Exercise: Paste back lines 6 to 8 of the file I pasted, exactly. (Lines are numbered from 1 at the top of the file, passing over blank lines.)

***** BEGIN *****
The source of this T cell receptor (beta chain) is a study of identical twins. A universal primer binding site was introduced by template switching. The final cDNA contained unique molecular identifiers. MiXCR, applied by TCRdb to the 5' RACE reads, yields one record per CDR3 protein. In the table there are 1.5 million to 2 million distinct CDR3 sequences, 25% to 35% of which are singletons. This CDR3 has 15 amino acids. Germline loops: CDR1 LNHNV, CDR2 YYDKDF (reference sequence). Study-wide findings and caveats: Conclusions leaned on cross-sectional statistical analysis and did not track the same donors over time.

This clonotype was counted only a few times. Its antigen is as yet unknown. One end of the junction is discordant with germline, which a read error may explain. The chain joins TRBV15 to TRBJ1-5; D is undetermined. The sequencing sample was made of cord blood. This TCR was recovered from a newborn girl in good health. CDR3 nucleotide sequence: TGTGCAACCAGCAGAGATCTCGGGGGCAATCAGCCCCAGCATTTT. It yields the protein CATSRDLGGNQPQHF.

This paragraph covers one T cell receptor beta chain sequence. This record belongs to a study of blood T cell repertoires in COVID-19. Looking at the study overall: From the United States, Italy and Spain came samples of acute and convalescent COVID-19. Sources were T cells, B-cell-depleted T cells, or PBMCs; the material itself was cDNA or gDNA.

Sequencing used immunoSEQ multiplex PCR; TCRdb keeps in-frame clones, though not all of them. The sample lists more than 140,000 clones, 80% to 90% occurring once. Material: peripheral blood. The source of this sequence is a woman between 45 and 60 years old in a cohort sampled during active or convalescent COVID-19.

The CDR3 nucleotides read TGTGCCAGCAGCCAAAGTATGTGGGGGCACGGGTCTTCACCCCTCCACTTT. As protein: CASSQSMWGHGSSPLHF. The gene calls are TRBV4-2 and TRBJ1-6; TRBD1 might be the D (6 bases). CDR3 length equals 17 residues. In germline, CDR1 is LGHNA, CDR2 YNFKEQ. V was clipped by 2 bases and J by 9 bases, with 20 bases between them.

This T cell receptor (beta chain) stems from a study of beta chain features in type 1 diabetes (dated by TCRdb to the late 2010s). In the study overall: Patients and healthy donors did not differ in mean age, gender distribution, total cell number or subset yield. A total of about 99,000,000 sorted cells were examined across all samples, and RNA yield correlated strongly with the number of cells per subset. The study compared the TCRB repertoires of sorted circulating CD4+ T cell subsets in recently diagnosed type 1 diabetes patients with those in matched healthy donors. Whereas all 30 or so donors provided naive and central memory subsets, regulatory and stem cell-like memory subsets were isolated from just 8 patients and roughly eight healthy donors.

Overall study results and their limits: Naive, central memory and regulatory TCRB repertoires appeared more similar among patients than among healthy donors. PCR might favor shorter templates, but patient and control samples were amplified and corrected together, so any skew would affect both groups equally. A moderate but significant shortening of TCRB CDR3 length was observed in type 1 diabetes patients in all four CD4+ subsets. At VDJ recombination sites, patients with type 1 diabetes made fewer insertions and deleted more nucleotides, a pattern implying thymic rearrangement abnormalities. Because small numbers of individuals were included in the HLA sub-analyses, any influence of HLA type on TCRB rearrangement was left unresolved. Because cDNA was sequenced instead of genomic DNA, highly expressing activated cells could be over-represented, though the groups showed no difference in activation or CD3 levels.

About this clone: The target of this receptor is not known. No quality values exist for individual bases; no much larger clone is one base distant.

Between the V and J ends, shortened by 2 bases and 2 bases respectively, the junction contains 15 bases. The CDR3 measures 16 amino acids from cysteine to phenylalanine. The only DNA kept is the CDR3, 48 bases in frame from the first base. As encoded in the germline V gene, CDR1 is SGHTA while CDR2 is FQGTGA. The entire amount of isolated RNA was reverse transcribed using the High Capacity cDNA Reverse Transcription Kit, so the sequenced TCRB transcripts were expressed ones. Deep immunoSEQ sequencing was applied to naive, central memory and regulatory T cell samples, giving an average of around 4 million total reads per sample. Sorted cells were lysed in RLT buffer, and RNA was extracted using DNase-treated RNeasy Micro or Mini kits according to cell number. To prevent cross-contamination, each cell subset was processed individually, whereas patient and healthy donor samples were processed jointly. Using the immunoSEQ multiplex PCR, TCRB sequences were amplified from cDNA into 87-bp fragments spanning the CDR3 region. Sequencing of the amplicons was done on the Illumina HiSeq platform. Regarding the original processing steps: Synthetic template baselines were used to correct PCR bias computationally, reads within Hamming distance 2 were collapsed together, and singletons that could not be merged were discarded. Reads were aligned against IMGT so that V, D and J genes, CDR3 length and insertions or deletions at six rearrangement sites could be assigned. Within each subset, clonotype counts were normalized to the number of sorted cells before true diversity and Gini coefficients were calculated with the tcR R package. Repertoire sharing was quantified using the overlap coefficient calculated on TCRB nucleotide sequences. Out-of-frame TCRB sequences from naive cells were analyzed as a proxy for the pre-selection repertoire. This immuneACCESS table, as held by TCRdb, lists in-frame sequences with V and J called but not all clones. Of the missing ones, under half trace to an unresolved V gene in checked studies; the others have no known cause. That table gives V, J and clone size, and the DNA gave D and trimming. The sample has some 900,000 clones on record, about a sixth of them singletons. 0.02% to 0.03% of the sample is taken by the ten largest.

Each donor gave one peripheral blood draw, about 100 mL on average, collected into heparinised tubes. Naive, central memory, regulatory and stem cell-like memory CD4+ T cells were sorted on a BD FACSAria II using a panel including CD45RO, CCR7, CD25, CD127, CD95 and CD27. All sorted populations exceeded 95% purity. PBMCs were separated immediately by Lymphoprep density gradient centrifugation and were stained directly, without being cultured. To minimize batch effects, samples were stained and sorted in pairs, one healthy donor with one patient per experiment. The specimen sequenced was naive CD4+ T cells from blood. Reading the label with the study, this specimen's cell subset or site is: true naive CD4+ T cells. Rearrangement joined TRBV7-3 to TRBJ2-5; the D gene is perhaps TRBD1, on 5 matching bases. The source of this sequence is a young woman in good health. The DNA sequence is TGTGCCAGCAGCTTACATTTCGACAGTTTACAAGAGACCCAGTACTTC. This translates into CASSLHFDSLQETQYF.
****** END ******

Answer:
This T cell receptor (beta chain) stems from a study of beta chain features in type 1 diabetes (dated by TCRdb to the late 2010s). In the study overall: Patients and healthy donors did not differ in mean age, gender distribution, total cell number or subset yield. A total of about 99,000,000 sorted cells were examined across all samples, and RNA yield correlated strongly with the number of cells per subset. The study compared the TCRB repertoires of sorted circulating CD4+ T cell subsets in recently diagnosed type 1 diabetes patients with those in matched healthy donors. Whereas all 30 or so donors provided naive and central memory subsets, regulatory and stem cell-like memory subsets were isolated from just 8 patients and roughly eight healthy donors.

Overall study results and their limits: Naive, central memory and regulatory TCRB repertoires appeared more similar among patients than among healthy donors. PCR might favor shorter templates, but patient and control samples were amplified and corrected together, so any skew would affect both groups equally. A moderate but significant shortening of TCRB CDR3 length was observed in type 1 diabetes patients in all four CD4+ subsets. At VDJ recombination sites, patients with type 1 diabetes made fewer insertions and deleted more nucleotides, a pattern implying thymic rearrangement abnormalities. Because small numbers of individuals were included in the HLA sub-analyses, any influence of HLA type on TCRB rearrangement was left unresolved. Because cDNA was sequenced instead of genomic DNA, highly expressing activated cells could be over-represented, though the groups showed no difference in activation or CD3 levels.

About this clone: The target of this receptor is not known. No quality values exist for individual bases; no much larger clone is one base distant.